For the Buddhist Art Collector: Asian Art Museum of San Francisco
In a New Light: The Asian Art Museum Collection • Continues indefinitely

More than 2500 extraordinary works from the museum’s collection are displayed in the museum’s permanent galleries. Artworks on view include monumental South Asian stone sculptures, luminous Chinese jades, vibrant Korean paintings, mystical Tibetan thangkas, serene Cambodian Buddhas, richly decorated Islamic manuscripts, and subtle Japanese ceramics.


A Curious Affair: The Fascination between East and West
June 17–September 3, 2006

The interaction of Asia and Europe has been one of the great processes of global history and culture. This exhibition takes a light-hearted look at the legacies of this interaction—and of the mutual fascination— between the two regions over the past five centuries.

A Curious Affair features more than 75 paintings, sculptures, furniture, ceramics, and other decorative arts. Included are artworks made in Great Britain, the United States, and France as well as in China, India, Japan, and other Asian countries. They are drawn from private Bay Area collections and the collection of the Asian Art Museum, and many have never before been exhibited publicly.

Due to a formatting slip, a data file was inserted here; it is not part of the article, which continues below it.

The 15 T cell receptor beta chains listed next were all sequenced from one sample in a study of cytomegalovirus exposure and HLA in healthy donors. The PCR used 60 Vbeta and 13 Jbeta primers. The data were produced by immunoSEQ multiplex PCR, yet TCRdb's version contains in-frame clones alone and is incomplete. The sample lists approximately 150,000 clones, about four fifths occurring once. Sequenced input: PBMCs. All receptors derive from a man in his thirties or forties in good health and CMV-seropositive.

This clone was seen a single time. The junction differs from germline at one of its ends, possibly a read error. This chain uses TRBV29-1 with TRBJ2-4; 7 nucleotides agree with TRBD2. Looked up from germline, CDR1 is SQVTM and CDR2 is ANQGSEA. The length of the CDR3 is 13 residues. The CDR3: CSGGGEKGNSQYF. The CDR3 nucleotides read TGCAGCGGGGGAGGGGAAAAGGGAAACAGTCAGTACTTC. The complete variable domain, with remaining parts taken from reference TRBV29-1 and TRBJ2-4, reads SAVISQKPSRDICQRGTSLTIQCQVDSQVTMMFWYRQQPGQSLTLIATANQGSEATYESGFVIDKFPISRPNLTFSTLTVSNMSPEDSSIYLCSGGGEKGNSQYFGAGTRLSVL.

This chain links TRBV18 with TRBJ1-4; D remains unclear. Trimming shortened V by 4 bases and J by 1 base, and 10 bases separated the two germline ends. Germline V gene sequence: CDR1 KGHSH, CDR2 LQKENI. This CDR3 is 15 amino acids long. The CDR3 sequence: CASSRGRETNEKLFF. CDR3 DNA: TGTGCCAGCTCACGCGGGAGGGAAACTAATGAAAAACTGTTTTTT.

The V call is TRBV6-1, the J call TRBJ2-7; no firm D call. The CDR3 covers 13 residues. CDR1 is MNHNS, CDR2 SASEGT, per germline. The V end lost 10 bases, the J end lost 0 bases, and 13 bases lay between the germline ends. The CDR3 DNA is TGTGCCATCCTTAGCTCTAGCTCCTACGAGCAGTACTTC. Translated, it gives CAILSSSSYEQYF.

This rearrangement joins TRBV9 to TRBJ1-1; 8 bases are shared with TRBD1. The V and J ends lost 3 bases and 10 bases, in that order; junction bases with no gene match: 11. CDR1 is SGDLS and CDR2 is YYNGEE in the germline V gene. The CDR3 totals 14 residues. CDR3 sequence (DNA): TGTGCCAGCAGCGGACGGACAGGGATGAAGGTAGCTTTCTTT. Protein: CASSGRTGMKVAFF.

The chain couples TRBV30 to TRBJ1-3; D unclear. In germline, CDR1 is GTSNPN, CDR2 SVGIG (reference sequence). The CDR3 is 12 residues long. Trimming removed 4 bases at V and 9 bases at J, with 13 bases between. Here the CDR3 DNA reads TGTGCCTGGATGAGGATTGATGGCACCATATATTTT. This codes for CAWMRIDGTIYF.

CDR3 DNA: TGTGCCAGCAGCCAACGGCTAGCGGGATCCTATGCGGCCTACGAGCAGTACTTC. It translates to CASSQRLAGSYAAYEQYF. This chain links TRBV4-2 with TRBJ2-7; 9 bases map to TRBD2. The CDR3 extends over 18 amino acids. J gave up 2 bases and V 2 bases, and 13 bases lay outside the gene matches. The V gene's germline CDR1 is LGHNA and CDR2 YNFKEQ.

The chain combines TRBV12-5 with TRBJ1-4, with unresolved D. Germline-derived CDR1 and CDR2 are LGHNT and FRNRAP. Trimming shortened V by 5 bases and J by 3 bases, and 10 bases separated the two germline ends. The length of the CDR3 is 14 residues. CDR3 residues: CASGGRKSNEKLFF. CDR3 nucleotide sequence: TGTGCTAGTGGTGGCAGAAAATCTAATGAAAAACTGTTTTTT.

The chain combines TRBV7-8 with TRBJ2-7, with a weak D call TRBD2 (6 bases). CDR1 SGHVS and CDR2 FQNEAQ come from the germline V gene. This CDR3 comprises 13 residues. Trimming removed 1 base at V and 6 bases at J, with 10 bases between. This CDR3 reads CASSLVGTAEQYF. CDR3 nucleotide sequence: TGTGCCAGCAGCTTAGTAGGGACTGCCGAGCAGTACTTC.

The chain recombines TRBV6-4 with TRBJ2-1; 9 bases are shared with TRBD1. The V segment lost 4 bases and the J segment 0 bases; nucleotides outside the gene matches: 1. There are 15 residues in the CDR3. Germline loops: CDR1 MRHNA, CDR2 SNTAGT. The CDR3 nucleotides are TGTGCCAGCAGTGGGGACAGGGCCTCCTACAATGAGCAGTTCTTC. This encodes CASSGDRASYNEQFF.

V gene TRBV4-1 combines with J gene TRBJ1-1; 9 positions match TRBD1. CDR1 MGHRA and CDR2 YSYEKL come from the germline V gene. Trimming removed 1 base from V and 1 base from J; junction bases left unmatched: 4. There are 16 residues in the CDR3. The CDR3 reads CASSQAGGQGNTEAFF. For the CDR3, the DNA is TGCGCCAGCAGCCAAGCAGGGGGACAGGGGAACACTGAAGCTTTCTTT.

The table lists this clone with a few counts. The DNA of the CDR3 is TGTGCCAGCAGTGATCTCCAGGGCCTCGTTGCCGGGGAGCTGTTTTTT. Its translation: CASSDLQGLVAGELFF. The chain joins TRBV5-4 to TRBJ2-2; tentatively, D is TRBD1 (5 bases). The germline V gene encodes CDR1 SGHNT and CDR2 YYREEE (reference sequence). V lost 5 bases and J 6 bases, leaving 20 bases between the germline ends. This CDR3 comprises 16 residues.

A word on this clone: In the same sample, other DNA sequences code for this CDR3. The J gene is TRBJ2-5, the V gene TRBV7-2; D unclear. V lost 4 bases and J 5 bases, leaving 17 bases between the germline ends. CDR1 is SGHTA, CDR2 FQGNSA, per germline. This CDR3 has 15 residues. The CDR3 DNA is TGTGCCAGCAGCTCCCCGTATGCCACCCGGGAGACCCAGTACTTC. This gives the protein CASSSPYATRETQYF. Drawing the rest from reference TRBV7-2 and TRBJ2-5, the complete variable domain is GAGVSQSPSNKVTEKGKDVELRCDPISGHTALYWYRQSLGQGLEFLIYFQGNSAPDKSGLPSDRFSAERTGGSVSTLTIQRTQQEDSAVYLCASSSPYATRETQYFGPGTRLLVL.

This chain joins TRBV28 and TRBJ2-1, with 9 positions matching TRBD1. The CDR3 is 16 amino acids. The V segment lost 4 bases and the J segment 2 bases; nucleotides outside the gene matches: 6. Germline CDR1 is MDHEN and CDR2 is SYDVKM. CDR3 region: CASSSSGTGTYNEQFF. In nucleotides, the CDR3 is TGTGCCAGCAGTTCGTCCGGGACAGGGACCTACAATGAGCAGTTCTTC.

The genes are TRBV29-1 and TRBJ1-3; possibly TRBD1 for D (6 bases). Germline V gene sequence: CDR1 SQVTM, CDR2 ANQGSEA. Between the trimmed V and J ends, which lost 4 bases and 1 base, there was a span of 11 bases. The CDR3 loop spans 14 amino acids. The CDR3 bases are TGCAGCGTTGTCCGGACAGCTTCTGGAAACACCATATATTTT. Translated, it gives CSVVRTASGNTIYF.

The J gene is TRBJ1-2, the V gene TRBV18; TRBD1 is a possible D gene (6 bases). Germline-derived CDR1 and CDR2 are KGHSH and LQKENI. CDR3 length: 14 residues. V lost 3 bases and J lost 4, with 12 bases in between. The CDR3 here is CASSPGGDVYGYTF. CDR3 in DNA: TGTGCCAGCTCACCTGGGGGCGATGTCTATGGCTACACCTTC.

Hidden Meanings
October 7–December 31, 2006

Symbolism abounds in the decorative arts of China, rendering clothing, personal adornment, and household objects rich with meaning. A gourd-shaped vase decorated with bats is more than just ornamental: it is a promising omen, as the gourd symbolizes fertility by virtue of its numerous seeds, and the imagery of bats implies the sentiment "blessings vast as the sky." By surrounding themselves with such symbols, many Chinese believed that wishes would be fulfilled. This exhibition unlocks the mysteries of these "hidden meanings” and offers a glimpse into the time-honored importance of auspicious symbolism in Chinese culture. Imperial porcelains and jades from the museum's acclaimed Avery Brundage Collection illustrate pictorial motifs that represent wishes for fertility, a harmonious marriage, wealth and prosperity, long life, and more.

Tours Talks & Lectures

Elephants on Parade
February 18–August 6, 2006
Tateuchi Thematic Gallery
Highlights include an elaborate silver howdah made for a raja’s use in ceremonial processions, sculptures of caparisoned elephants dating from the thirteenth to nineteenth centuries, and British and Indian paintings, textiles, lithographs, and original historical photographs depicting elephant processions through the ages.
First Thursday Evening Lectures
6:30 PM-8:00 PM

These lectures are open to the general public and reservations are required. Seating is limited. For detailed information about upcoming talks. please call the Society for Asian Art at 415-581-3701 to reserve places.

Images © Asian Art Museum • San Francisco, CA

Arts and Culture: Art and Exhibitions | Books & Publications | Cultural Studies

Newsletter Sign Up:

© The Tibetan Mongolian Museum Society • 4105 Duke Street • Suite 108, Alexandria, VA 22304